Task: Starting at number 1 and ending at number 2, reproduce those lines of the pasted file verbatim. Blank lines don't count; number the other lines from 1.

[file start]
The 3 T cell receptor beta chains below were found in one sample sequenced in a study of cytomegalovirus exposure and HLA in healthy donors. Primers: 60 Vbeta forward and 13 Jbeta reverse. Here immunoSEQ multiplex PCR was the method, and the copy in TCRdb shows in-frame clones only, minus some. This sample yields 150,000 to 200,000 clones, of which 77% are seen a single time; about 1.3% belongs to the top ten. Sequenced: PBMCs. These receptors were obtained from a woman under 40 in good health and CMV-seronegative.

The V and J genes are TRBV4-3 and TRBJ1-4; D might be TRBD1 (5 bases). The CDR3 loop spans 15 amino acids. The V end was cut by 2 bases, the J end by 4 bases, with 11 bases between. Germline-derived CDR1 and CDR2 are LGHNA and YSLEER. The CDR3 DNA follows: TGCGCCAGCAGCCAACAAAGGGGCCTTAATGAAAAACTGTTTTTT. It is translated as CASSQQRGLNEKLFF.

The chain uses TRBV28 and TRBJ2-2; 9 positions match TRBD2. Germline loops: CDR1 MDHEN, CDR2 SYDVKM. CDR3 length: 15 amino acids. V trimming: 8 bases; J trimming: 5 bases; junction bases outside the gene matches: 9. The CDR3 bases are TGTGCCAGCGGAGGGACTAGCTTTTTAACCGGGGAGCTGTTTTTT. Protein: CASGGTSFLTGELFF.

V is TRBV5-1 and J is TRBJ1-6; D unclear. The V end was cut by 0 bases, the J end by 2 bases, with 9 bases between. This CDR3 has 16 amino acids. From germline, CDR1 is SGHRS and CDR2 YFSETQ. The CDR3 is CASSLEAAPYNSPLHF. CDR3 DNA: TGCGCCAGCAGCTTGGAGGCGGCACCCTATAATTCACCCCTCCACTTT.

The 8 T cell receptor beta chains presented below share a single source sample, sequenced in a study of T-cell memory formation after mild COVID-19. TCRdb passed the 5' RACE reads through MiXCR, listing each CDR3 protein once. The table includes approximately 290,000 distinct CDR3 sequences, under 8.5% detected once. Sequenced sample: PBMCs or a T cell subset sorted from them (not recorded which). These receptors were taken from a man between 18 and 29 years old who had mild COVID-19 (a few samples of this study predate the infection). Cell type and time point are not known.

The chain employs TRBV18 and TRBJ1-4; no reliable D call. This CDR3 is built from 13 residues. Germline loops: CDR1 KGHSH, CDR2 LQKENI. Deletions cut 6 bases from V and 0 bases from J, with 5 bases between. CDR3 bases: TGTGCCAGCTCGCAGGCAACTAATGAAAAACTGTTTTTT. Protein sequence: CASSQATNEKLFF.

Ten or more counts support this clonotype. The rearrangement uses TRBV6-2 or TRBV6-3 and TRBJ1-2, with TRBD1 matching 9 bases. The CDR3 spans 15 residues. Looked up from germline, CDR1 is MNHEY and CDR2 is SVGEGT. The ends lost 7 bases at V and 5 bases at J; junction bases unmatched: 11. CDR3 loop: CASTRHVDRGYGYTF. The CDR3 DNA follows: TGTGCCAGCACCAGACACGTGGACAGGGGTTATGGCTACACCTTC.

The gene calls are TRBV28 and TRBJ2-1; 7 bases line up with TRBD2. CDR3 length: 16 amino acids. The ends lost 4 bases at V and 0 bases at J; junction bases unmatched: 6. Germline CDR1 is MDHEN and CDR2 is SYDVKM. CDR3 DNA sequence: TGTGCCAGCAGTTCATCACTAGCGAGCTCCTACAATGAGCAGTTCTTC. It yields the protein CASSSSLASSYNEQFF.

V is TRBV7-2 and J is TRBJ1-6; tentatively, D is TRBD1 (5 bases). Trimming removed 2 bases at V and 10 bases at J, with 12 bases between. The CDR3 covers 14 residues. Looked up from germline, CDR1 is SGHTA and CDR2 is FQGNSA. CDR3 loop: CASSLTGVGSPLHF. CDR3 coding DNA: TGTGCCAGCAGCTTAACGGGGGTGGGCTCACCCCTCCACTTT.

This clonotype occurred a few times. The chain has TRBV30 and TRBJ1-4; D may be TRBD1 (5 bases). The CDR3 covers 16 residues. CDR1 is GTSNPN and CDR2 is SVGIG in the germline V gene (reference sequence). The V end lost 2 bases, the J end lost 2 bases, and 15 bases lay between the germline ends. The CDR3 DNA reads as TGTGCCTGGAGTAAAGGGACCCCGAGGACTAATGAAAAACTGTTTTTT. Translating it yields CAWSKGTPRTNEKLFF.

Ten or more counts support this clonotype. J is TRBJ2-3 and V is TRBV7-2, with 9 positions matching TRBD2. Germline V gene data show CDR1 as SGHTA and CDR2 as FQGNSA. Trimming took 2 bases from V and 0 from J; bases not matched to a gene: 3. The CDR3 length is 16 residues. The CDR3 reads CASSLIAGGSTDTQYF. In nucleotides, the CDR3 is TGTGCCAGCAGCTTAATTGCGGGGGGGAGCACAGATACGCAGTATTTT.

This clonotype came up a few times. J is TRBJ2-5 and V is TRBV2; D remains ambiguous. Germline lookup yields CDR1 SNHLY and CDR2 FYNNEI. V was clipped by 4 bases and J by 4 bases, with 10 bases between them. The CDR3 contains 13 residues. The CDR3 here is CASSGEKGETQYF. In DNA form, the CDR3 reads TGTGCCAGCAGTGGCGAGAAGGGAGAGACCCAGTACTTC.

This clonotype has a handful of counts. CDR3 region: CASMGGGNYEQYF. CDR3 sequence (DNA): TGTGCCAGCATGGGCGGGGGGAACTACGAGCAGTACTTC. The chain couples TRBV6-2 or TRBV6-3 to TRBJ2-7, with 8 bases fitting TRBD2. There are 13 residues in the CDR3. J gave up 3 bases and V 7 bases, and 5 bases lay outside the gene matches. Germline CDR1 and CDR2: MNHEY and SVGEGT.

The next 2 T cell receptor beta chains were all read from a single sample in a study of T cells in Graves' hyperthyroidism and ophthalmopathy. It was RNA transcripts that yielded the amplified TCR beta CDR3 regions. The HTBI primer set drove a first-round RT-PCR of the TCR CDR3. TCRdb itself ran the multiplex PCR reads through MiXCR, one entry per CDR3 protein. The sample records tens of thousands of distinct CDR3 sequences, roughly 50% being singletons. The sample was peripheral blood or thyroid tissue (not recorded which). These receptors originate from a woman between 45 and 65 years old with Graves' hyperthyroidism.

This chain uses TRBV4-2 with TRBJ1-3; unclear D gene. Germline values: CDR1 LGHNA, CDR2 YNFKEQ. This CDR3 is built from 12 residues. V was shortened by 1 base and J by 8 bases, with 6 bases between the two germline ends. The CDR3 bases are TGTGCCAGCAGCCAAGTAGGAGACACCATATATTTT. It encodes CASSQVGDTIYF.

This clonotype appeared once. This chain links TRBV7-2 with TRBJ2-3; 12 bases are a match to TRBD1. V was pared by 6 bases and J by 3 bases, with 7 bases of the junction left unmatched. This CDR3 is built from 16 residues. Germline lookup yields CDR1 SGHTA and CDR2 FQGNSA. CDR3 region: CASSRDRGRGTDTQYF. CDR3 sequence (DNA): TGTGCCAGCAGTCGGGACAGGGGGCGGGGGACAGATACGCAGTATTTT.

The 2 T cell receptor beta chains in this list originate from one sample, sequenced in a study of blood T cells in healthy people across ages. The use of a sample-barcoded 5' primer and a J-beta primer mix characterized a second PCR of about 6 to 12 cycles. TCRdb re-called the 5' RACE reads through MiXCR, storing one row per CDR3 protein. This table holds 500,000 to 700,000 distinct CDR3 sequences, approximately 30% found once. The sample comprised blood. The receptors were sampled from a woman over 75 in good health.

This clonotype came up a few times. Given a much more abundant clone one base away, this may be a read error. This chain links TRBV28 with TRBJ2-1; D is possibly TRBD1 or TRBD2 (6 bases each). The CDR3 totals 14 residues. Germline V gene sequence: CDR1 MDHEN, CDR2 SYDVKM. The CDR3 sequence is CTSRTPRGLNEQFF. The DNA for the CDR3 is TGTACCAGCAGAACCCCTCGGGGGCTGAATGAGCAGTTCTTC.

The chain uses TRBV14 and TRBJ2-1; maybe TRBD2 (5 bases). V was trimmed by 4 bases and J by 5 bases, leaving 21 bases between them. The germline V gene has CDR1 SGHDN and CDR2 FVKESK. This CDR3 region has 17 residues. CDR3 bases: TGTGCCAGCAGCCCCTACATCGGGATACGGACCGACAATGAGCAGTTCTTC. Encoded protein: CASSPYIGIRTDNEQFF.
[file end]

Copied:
The 3 T cell receptor beta chains below were found in one sample sequenced in a study of cytomegalovirus exposure and HLA in healthy donors. Primers: 60 Vbeta forward and 13 Jbeta reverse. Here immunoSEQ multiplex PCR was the method, and the copy in TCRdb shows in-frame clones only, minus some. This sample yields 150,000 to 200,000 clones, of which 77% are seen a single time; about 1.3% belongs to the top ten. Sequenced: PBMCs. These receptors were obtained from a woman under 40 in good health and CMV-seronegative.

The V and J genes are TRBV4-3 and TRBJ1-4; D might be TRBD1 (5 bases). The CDR3 loop spans 15 amino acids. The V end was cut by 2 bases, the J end by 4 bases, with 11 bases between. Germline-derived CDR1 and CDR2 are LGHNA and YSLEER. The CDR3 DNA follows: TGCGCCAGCAGCCAACAAAGGGGCCTTAATGAAAAACTGTTTTTT. It is translated as CASSQQRGLNEKLFF.